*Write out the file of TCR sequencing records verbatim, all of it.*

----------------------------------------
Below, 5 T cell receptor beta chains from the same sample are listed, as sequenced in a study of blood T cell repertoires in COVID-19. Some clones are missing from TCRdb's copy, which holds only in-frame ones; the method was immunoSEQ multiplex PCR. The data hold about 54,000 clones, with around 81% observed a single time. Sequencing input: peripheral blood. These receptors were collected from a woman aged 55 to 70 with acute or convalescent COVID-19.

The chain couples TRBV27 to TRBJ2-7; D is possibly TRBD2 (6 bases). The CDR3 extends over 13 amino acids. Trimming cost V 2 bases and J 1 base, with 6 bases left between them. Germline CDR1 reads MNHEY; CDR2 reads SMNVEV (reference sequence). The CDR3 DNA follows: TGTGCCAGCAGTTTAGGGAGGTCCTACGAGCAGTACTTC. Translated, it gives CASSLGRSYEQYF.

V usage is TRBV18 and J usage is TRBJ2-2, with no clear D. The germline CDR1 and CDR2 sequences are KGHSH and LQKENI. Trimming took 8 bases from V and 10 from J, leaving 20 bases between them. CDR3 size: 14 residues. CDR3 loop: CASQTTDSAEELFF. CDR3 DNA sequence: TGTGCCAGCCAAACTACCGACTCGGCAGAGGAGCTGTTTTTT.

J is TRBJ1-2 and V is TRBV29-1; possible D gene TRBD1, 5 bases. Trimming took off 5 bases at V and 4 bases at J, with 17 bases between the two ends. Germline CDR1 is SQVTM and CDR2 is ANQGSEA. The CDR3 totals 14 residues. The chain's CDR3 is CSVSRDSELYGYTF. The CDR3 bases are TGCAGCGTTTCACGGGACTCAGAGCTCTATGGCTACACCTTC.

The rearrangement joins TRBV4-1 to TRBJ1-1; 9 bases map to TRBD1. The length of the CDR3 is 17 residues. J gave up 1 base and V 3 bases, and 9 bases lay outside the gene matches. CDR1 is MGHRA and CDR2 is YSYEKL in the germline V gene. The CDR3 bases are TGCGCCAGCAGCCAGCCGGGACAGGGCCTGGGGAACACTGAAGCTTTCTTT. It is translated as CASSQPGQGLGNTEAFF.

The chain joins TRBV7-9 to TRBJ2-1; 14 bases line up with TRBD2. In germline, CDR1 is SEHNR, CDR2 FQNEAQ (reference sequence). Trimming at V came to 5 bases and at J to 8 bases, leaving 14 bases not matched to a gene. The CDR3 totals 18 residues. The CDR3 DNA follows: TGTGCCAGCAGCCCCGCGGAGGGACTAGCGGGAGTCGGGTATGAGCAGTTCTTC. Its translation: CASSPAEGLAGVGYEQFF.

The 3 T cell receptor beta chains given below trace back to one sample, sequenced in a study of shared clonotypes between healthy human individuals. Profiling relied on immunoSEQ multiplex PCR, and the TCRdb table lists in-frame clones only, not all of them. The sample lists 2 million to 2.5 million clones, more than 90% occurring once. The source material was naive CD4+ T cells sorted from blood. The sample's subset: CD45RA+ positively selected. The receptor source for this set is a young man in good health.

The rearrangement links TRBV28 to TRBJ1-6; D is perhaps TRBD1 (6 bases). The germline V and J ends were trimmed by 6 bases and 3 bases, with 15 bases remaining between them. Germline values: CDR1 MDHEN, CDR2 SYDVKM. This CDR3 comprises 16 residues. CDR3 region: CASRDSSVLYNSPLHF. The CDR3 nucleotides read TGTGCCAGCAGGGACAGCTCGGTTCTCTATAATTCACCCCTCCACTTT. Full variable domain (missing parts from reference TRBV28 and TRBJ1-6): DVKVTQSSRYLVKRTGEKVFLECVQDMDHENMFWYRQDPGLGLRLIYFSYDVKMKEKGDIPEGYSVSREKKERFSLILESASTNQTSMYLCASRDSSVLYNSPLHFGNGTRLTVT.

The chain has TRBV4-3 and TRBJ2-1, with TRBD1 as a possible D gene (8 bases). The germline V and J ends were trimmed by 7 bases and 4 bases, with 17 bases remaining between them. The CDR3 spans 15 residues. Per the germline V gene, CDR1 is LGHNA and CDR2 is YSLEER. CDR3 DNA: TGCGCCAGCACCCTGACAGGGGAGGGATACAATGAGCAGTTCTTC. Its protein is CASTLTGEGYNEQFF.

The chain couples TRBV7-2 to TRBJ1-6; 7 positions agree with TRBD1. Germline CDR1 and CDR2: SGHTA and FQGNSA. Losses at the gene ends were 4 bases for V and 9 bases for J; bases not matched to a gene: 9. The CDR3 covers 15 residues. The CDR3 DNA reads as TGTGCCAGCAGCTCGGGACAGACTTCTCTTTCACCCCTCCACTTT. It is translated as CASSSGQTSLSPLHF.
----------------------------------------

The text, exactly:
Below, 5 T cell receptor beta chains from the same sample are listed, as sequenced in a study of blood T cell repertoires in COVID-19. Some clones are missing from TCRdb's copy, which holds only in-frame ones; the method was immunoSEQ multiplex PCR. The data hold about 54,000 clones, with around 81% observed a single time. Sequencing input: peripheral blood. These receptors were collected from a woman aged 55 to 70 with acute or convalescent COVID-19.

The chain couples TRBV27 to TRBJ2-7; D is possibly TRBD2 (6 bases). The CDR3 extends over 13 amino acids. Trimming cost V 2 bases and J 1 base, with 6 bases left between them. Germline CDR1 reads MNHEY; CDR2 reads SMNVEV (reference sequence). The CDR3 DNA follows: TGTGCCAGCAGTTTAGGGAGGTCCTACGAGCAGTACTTC. Translated, it gives CASSLGRSYEQYF.

V usage is TRBV18 and J usage is TRBJ2-2, with no clear D. The germline CDR1 and CDR2 sequences are KGHSH and LQKENI. Trimming took 8 bases from V and 10 from J, leaving 20 bases between them. CDR3 size: 14 residues. CDR3 loop: CASQTTDSAEELFF. CDR3 DNA sequence: TGTGCCAGCCAAACTACCGACTCGGCAGAGGAGCTGTTTTTT.

J is TRBJ1-2 and V is TRBV29-1; possible D gene TRBD1, 5 bases. Trimming took off 5 bases at V and 4 bases at J, with 17 bases between the two ends. Germline CDR1 is SQVTM and CDR2 is ANQGSEA. The CDR3 totals 14 residues. The chain's CDR3 is CSVSRDSELYGYTF. The CDR3 bases are TGCAGCGTTTCACGGGACTCAGAGCTCTATGGCTACACCTTC.

The rearrangement joins TRBV4-1 to TRBJ1-1; 9 bases map to TRBD1. The length of the CDR3 is 17 residues. J gave up 1 base and V 3 bases, and 9 bases lay outside the gene matches. CDR1 is MGHRA and CDR2 is YSYEKL in the germline V gene. The CDR3 bases are TGCGCCAGCAGCCAGCCGGGACAGGGCCTGGGGAACACTGAAGCTTTCTTT. It is translated as CASSQPGQGLGNTEAFF.

The chain joins TRBV7-9 to TRBJ2-1; 14 bases line up with TRBD2. In germline, CDR1 is SEHNR, CDR2 FQNEAQ (reference sequence). Trimming at V came to 5 bases and at J to 8 bases, leaving 14 bases not matched to a gene. The CDR3 totals 18 residues. The CDR3 DNA follows: TGTGCCAGCAGCCCCGCGGAGGGACTAGCGGGAGTCGGGTATGAGCAGTTCTTC. Its translation: CASSPAEGLAGVGYEQFF.

The 3 T cell receptor beta chains given below trace back to one sample, sequenced in a study of shared clonotypes between healthy human individuals. Profiling relied on immunoSEQ multiplex PCR, and the TCRdb table lists in-frame clones only, not all of them. The sample lists 2 million to 2.5 million clones, more than 90% occurring once. The source material was naive CD4+ T cells sorted from blood. The sample's subset: CD45RA+ positively selected. The receptor source for this set is a young man in good health.

The rearrangement links TRBV28 to TRBJ1-6; D is perhaps TRBD1 (6 bases). The germline V and J ends were trimmed by 6 bases and 3 bases, with 15 bases remaining between them. Germline values: CDR1 MDHEN, CDR2 SYDVKM. This CDR3 comprises 16 residues. CDR3 region: CASRDSSVLYNSPLHF. The CDR3 nucleotides read TGTGCCAGCAGGGACAGCTCGGTTCTCTATAATTCACCCCTCCACTTT. Full variable domain (missing parts from reference TRBV28 and TRBJ1-6): DVKVTQSSRYLVKRTGEKVFLECVQDMDHENMFWYRQDPGLGLRLIYFSYDVKMKEKGDIPEGYSVSREKKERFSLILESASTNQTSMYLCASRDSSVLYNSPLHFGNGTRLTVT.

The chain has TRBV4-3 and TRBJ2-1, with TRBD1 as a possible D gene (8 bases). The germline V and J ends were trimmed by 7 bases and 4 bases, with 17 bases remaining between them. The CDR3 spans 15 residues. Per the germline V gene, CDR1 is LGHNA and CDR2 is YSLEER. CDR3 DNA: TGCGCCAGCACCCTGACAGGGGAGGGATACAATGAGCAGTTCTTC. Its protein is CASTLTGEGYNEQFF.

The chain couples TRBV7-2 to TRBJ1-6; 7 positions agree with TRBD1. Germline CDR1 and CDR2: SGHTA and FQGNSA. Losses at the gene ends were 4 bases for V and 9 bases for J; bases not matched to a gene: 9. The CDR3 covers 15 residues. The CDR3 DNA reads as TGTGCCAGCAGCTCGGGACAGACTTCTCTTTCACCCCTCCACTTT. It is translated as CASSSGQTSLSPLHF.